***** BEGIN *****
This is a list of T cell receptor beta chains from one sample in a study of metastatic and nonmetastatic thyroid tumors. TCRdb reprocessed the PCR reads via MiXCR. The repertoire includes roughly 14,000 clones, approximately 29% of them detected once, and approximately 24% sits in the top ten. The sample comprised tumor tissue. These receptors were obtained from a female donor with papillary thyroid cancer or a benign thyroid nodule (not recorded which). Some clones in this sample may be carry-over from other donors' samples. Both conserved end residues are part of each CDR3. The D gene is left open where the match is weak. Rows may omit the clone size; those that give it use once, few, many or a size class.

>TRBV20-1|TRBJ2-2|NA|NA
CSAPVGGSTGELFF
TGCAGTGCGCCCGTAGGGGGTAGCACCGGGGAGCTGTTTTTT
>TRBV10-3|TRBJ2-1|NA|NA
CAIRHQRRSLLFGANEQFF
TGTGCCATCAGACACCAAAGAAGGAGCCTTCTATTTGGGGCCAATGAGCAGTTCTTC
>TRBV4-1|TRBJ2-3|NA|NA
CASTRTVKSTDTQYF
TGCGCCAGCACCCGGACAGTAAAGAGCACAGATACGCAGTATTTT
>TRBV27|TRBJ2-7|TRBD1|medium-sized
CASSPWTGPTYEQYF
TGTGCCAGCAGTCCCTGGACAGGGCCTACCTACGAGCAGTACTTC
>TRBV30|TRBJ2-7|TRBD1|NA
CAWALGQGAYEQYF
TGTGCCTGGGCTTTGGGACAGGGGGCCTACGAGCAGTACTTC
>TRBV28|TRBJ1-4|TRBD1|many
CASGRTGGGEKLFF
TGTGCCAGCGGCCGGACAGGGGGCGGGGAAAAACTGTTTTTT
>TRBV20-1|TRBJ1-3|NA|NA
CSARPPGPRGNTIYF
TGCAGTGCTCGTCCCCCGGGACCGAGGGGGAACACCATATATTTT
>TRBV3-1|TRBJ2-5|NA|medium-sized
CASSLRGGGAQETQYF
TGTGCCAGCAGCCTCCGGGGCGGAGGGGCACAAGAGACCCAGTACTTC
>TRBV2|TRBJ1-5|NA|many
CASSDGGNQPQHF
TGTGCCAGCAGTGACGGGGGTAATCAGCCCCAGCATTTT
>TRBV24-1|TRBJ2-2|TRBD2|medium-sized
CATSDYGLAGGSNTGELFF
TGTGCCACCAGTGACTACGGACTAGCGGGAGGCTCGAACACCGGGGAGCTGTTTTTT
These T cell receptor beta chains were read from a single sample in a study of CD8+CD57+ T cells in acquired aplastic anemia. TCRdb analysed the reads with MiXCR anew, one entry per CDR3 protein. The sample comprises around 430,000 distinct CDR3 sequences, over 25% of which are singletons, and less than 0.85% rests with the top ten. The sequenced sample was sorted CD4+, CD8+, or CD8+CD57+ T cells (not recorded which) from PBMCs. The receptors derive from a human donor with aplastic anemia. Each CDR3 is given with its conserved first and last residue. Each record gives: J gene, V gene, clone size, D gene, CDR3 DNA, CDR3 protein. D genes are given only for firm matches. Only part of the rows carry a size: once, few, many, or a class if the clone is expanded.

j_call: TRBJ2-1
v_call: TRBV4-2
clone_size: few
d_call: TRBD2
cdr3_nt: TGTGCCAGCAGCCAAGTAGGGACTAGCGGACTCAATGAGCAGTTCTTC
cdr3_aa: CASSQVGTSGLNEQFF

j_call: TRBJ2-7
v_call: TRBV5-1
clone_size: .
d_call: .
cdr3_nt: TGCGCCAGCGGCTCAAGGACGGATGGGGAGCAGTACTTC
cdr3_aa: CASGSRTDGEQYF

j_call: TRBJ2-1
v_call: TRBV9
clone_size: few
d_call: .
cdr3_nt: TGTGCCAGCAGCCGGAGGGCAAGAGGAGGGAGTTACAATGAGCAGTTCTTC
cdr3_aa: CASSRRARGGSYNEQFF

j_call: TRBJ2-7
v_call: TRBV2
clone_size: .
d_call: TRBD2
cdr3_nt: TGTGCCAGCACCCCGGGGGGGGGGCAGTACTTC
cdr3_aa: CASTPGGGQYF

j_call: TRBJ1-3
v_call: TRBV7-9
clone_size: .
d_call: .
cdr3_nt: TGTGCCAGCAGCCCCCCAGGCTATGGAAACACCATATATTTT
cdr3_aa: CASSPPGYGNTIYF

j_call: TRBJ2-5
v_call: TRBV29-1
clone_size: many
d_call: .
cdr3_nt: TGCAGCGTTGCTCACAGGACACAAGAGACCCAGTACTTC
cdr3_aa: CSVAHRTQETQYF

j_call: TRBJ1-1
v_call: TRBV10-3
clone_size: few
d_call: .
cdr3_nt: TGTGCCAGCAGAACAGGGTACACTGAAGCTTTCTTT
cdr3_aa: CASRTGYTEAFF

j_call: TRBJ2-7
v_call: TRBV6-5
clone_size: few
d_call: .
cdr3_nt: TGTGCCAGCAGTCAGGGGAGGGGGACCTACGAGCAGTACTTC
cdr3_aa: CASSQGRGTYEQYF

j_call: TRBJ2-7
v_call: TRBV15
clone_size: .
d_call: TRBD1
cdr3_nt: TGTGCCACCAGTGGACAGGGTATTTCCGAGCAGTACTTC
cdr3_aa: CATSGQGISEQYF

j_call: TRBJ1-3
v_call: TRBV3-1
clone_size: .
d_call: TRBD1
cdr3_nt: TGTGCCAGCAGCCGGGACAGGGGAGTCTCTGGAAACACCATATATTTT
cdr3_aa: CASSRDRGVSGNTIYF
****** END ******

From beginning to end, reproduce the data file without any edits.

This is a list of T cell receptor beta chains from one sample in a study of metastatic and nonmetastatic thyroid tumors. TCRdb reprocessed the PCR reads via MiXCR. The repertoire includes roughly 14,000 clones, approximately 29% of them detected once, and approximately 24% sits in the top ten. The sample comprised tumor tissue. These receptors were obtained from a female donor with papillary thyroid cancer or a benign thyroid nodule (not recorded which). Some clones in this sample may be carry-over from other donors' samples. Both conserved end residues are part of each CDR3. The D gene is left open where the match is weak. Rows may omit the clone size; those that give it use once, few, many or a size class.

>TRBV20-1|TRBJ2-2|NA|NA
CSAPVGGSTGELFF
TGCAGTGCGCCCGTAGGGGGTAGCACCGGGGAGCTGTTTTTT
>TRBV10-3|TRBJ2-1|NA|NA
CAIRHQRRSLLFGANEQFF
TGTGCCATCAGACACCAAAGAAGGAGCCTTCTATTTGGGGCCAATGAGCAGTTCTTC
>TRBV4-1|TRBJ2-3|NA|NA
CASTRTVKSTDTQYF
TGCGCCAGCACCCGGACAGTAAAGAGCACAGATACGCAGTATTTT
>TRBV27|TRBJ2-7|TRBD1|medium-sized
CASSPWTGPTYEQYF
TGTGCCAGCAGTCCCTGGACAGGGCCTACCTACGAGCAGTACTTC
>TRBV30|TRBJ2-7|TRBD1|NA
CAWALGQGAYEQYF
TGTGCCTGGGCTTTGGGACAGGGGGCCTACGAGCAGTACTTC
>TRBV28|TRBJ1-4|TRBD1|many
CASGRTGGGEKLFF
TGTGCCAGCGGCCGGACAGGGGGCGGGGAAAAACTGTTTTTT
>TRBV20-1|TRBJ1-3|NA|NA
CSARPPGPRGNTIYF
TGCAGTGCTCGTCCCCCGGGACCGAGGGGGAACACCATATATTTT
>TRBV3-1|TRBJ2-5|NA|medium-sized
CASSLRGGGAQETQYF
TGTGCCAGCAGCCTCCGGGGCGGAGGGGCACAAGAGACCCAGTACTTC
>TRBV2|TRBJ1-5|NA|many
CASSDGGNQPQHF
TGTGCCAGCAGTGACGGGGGTAATCAGCCCCAGCATTTT
>TRBV24-1|TRBJ2-2|TRBD2|medium-sized
CATSDYGLAGGSNTGELFF
TGTGCCACCAGTGACTACGGACTAGCGGGAGGCTCGAACACCGGGGAGCTGTTTTTT
These T cell receptor beta chains were read from a single sample in a study of CD8+CD57+ T cells in acquired aplastic anemia. TCRdb analysed the reads with MiXCR anew, one entry per CDR3 protein. The sample comprises around 430,000 distinct CDR3 sequences, over 25% of which are singletons, and less than 0.85% rests with the top ten. The sequenced sample was sorted CD4+, CD8+, or CD8+CD57+ T cells (not recorded which) from PBMCs. The receptors derive from a human donor with aplastic anemia. Each CDR3 is given with its conserved first and last residue. Each record gives: J gene, V gene, clone size, D gene, CDR3 DNA, CDR3 protein. D genes are given only for firm matches. Only part of the rows carry a size: once, few, many, or a class if the clone is expanded.

j_call: TRBJ2-1
v_call: TRBV4-2
clone_size: few
d_call: TRBD2
cdr3_nt: TGTGCCAGCAGCCAAGTAGGGACTAGCGGACTCAATGAGCAGTTCTTC
cdr3_aa: CASSQVGTSGLNEQFF

j_call: TRBJ2-7
v_call: TRBV5-1
clone_size: .
d_call: .
cdr3_nt: TGCGCCAGCGGCTCAAGGACGGATGGGGAGCAGTACTTC
cdr3_aa: CASGSRTDGEQYF

j_call: TRBJ2-1
v_call: TRBV9
clone_size: few
d_call: .
cdr3_nt: TGTGCCAGCAGCCGGAGGGCAAGAGGAGGGAGTTACAATGAGCAGTTCTTC
cdr3_aa: CASSRRARGGSYNEQFF

j_call: TRBJ2-7
v_call: TRBV2
clone_size: .
d_call: TRBD2
cdr3_nt: TGTGCCAGCACCCCGGGGGGGGGGCAGTACTTC
cdr3_aa: CASTPGGGQYF

j_call: TRBJ1-3
v_call: TRBV7-9
clone_size: .
d_call: .
cdr3_nt: TGTGCCAGCAGCCCCCCAGGCTATGGAAACACCATATATTTT
cdr3_aa: CASSPPGYGNTIYF

j_call: TRBJ2-5
v_call: TRBV29-1
clone_size: many
d_call: .
cdr3_nt: TGCAGCGTTGCTCACAGGACACAAGAGACCCAGTACTTC
cdr3_aa: CSVAHRTQETQYF

j_call: TRBJ1-1
v_call: TRBV10-3
clone_size: few
d_call: .
cdr3_nt: TGTGCCAGCAGAACAGGGTACACTGAAGCTTTCTTT
cdr3_aa: CASRTGYTEAFF

j_call: TRBJ2-7
v_call: TRBV6-5
clone_size: few
d_call: .
cdr3_nt: TGTGCCAGCAGTCAGGGGAGGGGGACCTACGAGCAGTACTTC
cdr3_aa: CASSQGRGTYEQYF

j_call: TRBJ2-7
v_call: TRBV15
clone_size: .
d_call: TRBD1
cdr3_nt: TGTGCCACCAGTGGACAGGGTATTTCCGAGCAGTACTTC
cdr3_aa: CATSGQGISEQYF

j_call: TRBJ1-3
v_call: TRBV3-1
clone_size: .
d_call: TRBD1
cdr3_nt: TGTGCCAGCAGCCGGGACAGGGGAGTCTCTGGAAACACCATATATTTT
cdr3_aa: CASSRDRGVSGNTIYF